April 19, 2005

April 19, 2005,


Today Adolfo Scilingo, a captain during the Dirty War, was found guilty by Spanish courts.  He released an official confession years ago admitting to taking part in the throwing of sedated prisoners off of planes.  These “death flights” have been confirmed by others.  I understand that it is important for many individuals in their healing processes to know that Scilingo will be “rotting in jail.”  And I do think that it is an important part of justice that he be sentenced.  He must take responsibility for his actions, but there is a part of this issue that will not show up in his forthcoming time in prison: he was a captain receiving orders from higher-ups, many of whom have some kind of amnesty that protects them from his same fate.  How is this accounted for in our pursuit of “justice”?  How did we get to such a point where a man such as Scilingo must be convicted beyond our borders to see results?  I see relief in the faces of relatives of the disappeared, as there is every time a member of the military is convicted, but I wonder if true reconciliation is possible.  When will we put all the perpetrators of these crimes in jail?  That future seems unlikely.  Is that what we need to heal as a nation?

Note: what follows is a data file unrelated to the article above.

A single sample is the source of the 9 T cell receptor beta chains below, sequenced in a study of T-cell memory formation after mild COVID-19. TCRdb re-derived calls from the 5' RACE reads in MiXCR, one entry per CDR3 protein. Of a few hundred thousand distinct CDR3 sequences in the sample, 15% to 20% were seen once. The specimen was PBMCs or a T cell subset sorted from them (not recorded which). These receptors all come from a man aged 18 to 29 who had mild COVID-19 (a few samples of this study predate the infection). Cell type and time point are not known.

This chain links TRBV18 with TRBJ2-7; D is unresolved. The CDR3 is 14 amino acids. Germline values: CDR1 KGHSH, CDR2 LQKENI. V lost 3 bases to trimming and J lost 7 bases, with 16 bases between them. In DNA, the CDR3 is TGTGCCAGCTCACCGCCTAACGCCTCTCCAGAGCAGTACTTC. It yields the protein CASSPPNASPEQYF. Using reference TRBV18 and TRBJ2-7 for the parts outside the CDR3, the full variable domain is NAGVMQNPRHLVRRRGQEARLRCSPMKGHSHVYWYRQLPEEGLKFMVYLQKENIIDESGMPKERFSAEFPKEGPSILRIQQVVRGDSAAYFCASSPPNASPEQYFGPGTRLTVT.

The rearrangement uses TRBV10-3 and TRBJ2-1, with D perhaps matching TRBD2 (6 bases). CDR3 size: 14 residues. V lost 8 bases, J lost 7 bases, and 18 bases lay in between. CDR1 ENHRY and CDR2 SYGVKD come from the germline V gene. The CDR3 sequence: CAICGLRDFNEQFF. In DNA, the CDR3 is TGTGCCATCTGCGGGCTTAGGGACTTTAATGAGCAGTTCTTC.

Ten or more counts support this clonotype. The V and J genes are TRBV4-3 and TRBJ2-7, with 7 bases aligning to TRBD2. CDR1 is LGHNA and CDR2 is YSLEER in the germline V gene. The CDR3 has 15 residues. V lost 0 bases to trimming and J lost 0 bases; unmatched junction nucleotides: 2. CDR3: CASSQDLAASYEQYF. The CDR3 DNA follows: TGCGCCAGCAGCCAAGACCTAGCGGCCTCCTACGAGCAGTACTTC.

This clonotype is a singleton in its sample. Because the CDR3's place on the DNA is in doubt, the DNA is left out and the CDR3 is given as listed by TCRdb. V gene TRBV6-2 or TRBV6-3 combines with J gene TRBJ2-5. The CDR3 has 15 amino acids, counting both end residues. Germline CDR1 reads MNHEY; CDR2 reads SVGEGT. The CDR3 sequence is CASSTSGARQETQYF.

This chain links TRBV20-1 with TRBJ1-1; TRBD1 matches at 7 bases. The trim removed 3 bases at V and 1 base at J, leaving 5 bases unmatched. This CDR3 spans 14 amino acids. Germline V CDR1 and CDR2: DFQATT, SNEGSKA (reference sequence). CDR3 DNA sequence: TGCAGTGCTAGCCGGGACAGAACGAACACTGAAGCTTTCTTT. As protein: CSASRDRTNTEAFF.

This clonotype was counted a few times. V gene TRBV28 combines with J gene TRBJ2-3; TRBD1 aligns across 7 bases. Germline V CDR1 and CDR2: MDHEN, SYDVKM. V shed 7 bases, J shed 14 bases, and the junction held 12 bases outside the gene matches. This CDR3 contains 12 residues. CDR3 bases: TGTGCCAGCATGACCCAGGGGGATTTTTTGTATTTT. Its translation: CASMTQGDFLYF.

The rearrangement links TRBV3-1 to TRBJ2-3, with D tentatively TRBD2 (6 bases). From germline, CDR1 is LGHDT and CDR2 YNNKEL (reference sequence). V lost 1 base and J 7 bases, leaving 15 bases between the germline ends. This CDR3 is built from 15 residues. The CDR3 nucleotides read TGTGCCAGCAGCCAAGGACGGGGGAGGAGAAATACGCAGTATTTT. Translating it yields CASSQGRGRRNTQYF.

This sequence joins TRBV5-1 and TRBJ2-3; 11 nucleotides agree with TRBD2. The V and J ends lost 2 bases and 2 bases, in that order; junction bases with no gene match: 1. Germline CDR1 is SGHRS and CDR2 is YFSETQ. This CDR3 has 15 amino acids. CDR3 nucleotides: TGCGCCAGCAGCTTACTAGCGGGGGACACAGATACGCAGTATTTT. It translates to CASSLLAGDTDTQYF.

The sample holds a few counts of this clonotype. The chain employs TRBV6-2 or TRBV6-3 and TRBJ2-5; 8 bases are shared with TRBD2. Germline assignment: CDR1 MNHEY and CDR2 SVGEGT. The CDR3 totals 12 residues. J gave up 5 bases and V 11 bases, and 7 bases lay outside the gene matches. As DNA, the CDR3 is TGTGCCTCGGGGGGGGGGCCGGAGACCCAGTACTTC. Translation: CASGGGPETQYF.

Father died five years ago, and I have read his unfinished memoir three times through since then.  I think I will try to write a brief forward but keep his writing as is and see if it can be published.  His hope for recording history and using it to craft the best future stayed with him up until his death.  I have been thinking a lot about how we can pass on our stories.  Empathy is one of the most difficult emotions to deeply embody but I also wonder what we ourselves can do to better create space for empathy.


More soon,


1 thought on “April 19, 2005

  1. ssvolk says:

    I’m so sorry to hear of your father’s passing. He lived a difficult and important life, and I’m glad he left his memories and experiences with you in his book.

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